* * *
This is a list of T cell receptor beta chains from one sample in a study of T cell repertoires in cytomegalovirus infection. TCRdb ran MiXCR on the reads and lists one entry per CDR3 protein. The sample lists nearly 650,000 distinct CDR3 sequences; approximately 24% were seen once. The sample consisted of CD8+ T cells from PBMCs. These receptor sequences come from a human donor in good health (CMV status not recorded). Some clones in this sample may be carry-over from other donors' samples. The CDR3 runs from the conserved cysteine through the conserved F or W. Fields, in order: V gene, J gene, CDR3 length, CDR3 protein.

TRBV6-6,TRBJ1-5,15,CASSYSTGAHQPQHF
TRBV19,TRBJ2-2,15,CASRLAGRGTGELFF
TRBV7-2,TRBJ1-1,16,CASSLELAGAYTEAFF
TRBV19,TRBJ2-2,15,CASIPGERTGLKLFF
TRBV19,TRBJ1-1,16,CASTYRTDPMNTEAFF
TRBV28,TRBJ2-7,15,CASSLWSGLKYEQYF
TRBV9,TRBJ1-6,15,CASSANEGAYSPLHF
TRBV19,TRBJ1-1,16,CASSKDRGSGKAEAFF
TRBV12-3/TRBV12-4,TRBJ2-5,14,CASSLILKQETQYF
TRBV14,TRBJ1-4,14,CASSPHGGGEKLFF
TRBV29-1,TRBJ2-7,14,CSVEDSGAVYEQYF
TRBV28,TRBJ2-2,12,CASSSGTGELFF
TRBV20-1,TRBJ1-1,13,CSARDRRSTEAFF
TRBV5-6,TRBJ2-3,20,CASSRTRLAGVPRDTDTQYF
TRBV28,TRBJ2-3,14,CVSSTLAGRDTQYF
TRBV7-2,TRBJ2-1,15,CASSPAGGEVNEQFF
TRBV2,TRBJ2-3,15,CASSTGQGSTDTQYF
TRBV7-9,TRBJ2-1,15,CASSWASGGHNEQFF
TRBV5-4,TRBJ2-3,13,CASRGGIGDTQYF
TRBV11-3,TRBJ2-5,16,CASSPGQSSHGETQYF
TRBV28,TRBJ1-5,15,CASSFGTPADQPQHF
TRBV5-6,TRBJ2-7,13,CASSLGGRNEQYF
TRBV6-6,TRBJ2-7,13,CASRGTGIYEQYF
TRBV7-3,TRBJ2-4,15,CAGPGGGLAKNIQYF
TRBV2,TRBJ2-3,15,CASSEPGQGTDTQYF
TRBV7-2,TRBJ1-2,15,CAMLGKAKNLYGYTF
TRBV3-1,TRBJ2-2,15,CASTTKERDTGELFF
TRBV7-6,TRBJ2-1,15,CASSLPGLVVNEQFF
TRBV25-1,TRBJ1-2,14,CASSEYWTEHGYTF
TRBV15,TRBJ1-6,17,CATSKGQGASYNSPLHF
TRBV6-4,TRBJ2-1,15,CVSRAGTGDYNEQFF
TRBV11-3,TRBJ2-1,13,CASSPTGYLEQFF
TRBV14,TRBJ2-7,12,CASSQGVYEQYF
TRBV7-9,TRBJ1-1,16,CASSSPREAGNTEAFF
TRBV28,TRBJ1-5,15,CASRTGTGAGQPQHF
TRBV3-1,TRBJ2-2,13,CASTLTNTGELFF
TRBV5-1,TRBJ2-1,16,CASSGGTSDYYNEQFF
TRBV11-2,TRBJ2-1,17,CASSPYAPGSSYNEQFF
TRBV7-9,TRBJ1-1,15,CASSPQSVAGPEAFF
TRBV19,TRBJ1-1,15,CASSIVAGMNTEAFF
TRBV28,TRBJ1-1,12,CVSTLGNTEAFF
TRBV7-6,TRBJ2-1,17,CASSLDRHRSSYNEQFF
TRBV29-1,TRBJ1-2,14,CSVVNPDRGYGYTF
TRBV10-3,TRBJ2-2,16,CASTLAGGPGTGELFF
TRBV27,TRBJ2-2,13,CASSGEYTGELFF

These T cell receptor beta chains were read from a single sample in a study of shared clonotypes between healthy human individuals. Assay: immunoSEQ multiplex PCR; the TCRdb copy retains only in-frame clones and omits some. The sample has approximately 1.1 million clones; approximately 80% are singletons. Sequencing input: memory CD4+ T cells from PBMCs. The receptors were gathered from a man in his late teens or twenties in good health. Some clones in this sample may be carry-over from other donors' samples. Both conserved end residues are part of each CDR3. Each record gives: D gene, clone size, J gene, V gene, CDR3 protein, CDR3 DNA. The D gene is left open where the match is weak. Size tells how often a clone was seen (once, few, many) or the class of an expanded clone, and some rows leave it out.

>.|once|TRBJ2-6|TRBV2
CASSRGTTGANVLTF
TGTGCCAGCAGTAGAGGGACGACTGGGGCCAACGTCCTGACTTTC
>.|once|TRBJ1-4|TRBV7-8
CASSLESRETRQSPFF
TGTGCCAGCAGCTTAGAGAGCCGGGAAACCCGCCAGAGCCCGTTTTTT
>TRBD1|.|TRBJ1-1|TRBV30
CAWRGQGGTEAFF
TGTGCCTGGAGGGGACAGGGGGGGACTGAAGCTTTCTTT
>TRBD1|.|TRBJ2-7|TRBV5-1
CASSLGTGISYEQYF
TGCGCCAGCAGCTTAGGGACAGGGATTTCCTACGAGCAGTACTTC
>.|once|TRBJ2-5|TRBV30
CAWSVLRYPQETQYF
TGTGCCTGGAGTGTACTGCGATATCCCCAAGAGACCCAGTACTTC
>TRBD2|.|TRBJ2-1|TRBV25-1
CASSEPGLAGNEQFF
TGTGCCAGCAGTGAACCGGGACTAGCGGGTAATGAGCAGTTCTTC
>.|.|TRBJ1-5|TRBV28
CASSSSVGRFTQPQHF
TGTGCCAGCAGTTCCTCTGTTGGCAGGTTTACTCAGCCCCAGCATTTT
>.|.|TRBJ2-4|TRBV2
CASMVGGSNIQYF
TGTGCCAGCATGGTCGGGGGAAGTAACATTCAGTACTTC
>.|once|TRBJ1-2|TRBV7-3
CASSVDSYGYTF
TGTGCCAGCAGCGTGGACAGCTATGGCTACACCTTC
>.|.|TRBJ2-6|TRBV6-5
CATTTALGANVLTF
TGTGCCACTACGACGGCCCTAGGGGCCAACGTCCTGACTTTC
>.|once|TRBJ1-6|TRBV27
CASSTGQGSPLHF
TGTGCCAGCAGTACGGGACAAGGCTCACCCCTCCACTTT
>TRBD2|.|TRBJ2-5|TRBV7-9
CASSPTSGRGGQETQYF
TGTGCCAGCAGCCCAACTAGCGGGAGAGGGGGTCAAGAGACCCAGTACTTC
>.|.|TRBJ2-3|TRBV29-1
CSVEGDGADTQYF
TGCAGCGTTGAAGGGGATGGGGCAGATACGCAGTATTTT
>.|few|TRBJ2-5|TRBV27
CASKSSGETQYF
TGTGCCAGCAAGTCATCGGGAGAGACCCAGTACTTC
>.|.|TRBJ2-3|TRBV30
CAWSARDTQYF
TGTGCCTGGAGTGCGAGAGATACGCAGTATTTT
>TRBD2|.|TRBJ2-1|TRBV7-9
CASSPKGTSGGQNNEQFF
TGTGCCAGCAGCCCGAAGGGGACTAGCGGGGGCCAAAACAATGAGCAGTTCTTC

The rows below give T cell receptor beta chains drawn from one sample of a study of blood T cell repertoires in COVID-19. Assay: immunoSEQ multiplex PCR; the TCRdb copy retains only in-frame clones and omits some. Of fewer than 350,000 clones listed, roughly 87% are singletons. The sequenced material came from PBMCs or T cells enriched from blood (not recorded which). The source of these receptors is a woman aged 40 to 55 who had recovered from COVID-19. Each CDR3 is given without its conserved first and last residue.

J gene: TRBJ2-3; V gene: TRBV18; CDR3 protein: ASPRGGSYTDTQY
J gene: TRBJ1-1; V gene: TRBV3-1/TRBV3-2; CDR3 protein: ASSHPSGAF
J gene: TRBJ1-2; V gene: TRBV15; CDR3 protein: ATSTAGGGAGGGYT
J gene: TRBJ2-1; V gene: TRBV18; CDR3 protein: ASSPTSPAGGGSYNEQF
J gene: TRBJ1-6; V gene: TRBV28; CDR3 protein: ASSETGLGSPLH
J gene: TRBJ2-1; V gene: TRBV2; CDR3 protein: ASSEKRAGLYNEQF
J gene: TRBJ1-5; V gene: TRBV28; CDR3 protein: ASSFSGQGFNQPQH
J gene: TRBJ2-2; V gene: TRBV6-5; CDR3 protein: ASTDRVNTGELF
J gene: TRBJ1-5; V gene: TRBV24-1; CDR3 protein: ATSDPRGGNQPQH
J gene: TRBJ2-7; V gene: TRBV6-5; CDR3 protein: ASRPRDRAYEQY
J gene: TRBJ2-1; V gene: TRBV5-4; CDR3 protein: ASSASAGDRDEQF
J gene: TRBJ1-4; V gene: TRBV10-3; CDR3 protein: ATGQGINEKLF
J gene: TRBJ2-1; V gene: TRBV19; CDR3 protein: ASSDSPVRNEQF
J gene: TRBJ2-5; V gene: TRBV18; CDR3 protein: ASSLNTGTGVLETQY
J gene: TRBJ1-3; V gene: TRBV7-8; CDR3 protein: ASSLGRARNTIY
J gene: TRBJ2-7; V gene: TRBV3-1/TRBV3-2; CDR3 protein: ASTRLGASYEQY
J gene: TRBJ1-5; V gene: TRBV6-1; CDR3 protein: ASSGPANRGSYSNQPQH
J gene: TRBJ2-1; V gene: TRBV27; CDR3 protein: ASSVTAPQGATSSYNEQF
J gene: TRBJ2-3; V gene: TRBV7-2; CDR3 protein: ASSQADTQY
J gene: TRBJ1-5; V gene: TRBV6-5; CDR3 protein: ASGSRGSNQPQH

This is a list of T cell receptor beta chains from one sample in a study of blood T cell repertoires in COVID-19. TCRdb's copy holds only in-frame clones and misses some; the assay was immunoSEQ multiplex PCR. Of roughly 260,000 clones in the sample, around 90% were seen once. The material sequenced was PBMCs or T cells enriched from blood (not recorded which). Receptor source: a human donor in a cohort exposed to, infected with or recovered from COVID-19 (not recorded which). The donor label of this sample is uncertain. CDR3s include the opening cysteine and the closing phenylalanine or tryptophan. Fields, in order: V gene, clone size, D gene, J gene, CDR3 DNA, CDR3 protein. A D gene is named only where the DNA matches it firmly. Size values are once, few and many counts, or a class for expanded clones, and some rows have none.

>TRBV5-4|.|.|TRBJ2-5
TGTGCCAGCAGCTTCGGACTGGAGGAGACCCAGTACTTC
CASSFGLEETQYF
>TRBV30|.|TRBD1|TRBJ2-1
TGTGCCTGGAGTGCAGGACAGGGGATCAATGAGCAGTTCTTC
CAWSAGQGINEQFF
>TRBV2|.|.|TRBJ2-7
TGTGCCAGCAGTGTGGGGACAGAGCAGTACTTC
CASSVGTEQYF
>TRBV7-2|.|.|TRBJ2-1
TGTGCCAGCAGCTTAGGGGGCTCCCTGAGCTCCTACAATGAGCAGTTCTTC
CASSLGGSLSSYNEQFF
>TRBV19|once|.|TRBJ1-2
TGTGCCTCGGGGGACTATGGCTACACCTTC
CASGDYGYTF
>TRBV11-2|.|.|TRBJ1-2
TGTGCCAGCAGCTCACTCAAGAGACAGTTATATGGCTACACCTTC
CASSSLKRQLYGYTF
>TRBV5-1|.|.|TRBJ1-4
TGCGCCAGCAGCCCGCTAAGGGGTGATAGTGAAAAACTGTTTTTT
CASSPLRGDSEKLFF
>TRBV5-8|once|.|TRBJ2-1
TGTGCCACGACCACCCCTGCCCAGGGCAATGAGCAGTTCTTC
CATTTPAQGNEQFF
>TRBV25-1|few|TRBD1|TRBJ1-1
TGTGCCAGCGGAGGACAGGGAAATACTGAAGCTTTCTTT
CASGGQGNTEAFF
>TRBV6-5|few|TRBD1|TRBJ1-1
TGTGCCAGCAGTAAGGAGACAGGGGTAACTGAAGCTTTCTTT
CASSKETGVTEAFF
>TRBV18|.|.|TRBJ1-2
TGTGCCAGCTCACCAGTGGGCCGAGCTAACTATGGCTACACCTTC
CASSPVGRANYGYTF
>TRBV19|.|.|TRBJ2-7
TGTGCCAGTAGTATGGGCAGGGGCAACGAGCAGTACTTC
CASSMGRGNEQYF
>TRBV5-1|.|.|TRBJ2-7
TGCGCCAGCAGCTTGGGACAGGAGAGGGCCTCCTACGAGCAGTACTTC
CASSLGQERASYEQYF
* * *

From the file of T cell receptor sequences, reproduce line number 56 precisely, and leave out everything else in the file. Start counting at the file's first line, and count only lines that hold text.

TGTGCCTGGAGGGGACAGGGGGGGACTGAAGCTTTCTTT